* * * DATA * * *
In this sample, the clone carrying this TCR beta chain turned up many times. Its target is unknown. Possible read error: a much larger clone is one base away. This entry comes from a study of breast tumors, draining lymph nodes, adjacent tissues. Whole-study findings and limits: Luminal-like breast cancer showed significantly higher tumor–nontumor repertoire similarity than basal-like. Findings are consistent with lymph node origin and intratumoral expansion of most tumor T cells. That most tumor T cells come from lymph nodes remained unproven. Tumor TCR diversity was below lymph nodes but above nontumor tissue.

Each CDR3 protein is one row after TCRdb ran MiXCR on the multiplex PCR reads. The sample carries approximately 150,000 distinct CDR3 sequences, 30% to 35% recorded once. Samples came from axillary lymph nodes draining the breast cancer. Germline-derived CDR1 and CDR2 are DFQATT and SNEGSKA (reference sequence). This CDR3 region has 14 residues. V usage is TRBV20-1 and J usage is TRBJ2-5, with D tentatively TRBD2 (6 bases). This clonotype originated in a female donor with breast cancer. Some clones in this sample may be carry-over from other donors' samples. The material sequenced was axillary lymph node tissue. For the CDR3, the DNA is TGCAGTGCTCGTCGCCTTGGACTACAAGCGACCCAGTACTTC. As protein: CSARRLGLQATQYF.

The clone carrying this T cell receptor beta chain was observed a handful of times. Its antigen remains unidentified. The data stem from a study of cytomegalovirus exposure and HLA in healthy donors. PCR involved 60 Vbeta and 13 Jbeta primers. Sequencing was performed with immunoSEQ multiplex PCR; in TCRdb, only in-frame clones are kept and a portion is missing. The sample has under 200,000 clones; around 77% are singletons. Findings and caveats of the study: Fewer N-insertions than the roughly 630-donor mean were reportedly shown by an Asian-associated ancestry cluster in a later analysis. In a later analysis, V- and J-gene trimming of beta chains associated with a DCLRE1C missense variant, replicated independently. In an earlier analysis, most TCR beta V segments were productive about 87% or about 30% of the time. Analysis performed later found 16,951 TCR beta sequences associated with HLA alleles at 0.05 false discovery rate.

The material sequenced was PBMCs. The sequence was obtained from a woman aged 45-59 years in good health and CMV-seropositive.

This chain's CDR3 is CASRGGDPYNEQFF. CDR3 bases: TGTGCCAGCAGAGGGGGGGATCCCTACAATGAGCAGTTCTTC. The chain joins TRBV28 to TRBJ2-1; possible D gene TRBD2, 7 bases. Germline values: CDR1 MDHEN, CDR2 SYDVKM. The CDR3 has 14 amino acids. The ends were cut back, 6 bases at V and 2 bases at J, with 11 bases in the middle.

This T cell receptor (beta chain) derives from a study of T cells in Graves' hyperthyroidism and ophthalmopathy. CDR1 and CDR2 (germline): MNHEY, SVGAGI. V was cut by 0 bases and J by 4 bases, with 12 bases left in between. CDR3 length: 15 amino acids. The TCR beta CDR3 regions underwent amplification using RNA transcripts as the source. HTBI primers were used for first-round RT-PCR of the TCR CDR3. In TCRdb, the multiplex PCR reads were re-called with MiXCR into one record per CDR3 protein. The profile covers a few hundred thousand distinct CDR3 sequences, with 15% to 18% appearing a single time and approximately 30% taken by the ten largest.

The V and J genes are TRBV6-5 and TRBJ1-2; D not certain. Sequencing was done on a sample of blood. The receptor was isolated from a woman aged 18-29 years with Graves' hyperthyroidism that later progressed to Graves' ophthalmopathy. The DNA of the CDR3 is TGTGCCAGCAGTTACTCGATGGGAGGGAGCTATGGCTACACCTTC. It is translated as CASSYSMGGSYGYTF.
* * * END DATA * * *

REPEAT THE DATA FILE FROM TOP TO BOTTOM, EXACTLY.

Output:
In this sample, the clone carrying this TCR beta chain turned up many times. Its target is unknown. Possible read error: a much larger clone is one base away. This entry comes from a study of breast tumors, draining lymph nodes, adjacent tissues. Whole-study findings and limits: Luminal-like breast cancer showed significantly higher tumor–nontumor repertoire similarity than basal-like. Findings are consistent with lymph node origin and intratumoral expansion of most tumor T cells. That most tumor T cells come from lymph nodes remained unproven. Tumor TCR diversity was below lymph nodes but above nontumor tissue.

Each CDR3 protein is one row after TCRdb ran MiXCR on the multiplex PCR reads. The sample carries approximately 150,000 distinct CDR3 sequences, 30% to 35% recorded once. Samples came from axillary lymph nodes draining the breast cancer. Germline-derived CDR1 and CDR2 are DFQATT and SNEGSKA (reference sequence). This CDR3 region has 14 residues. V usage is TRBV20-1 and J usage is TRBJ2-5, with D tentatively TRBD2 (6 bases). This clonotype originated in a female donor with breast cancer. Some clones in this sample may be carry-over from other donors' samples. The material sequenced was axillary lymph node tissue. For the CDR3, the DNA is TGCAGTGCTCGTCGCCTTGGACTACAAGCGACCCAGTACTTC. As protein: CSARRLGLQATQYF.

The clone carrying this T cell receptor beta chain was observed a handful of times. Its antigen remains unidentified. The data stem from a study of cytomegalovirus exposure and HLA in healthy donors. PCR involved 60 Vbeta and 13 Jbeta primers. Sequencing was performed with immunoSEQ multiplex PCR; in TCRdb, only in-frame clones are kept and a portion is missing. The sample has under 200,000 clones; around 77% are singletons. Findings and caveats of the study: Fewer N-insertions than the roughly 630-donor mean were reportedly shown by an Asian-associated ancestry cluster in a later analysis. In a later analysis, V- and J-gene trimming of beta chains associated with a DCLRE1C missense variant, replicated independently. In an earlier analysis, most TCR beta V segments were productive about 87% or about 30% of the time. Analysis performed later found 16,951 TCR beta sequences associated with HLA alleles at 0.05 false discovery rate.

The material sequenced was PBMCs. The sequence was obtained from a woman aged 45-59 years in good health and CMV-seropositive.

This chain's CDR3 is CASRGGDPYNEQFF. CDR3 bases: TGTGCCAGCAGAGGGGGGGATCCCTACAATGAGCAGTTCTTC. The chain joins TRBV28 to TRBJ2-1; possible D gene TRBD2, 7 bases. Germline values: CDR1 MDHEN, CDR2 SYDVKM. The CDR3 has 14 amino acids. The ends were cut back, 6 bases at V and 2 bases at J, with 11 bases in the middle.

This T cell receptor (beta chain) derives from a study of T cells in Graves' hyperthyroidism and ophthalmopathy. CDR1 and CDR2 (germline): MNHEY, SVGAGI. V was cut by 0 bases and J by 4 bases, with 12 bases left in between. CDR3 length: 15 amino acids. The TCR beta CDR3 regions underwent amplification using RNA transcripts as the source. HTBI primers were used for first-round RT-PCR of the TCR CDR3. In TCRdb, the multiplex PCR reads were re-called with MiXCR into one record per CDR3 protein. The profile covers a few hundred thousand distinct CDR3 sequences, with 15% to 18% appearing a single time and approximately 30% taken by the ten largest.

The V and J genes are TRBV6-5 and TRBJ1-2; D not certain. Sequencing was done on a sample of blood. The receptor was isolated from a woman aged 18-29 years with Graves' hyperthyroidism that later progressed to Graves' ophthalmopathy. The DNA of the CDR3 is TGTGCCAGCAGTTACTCGATGGGAGGGAGCTATGGCTACACCTTC. It is translated as CASSYSMGGSYGYTF.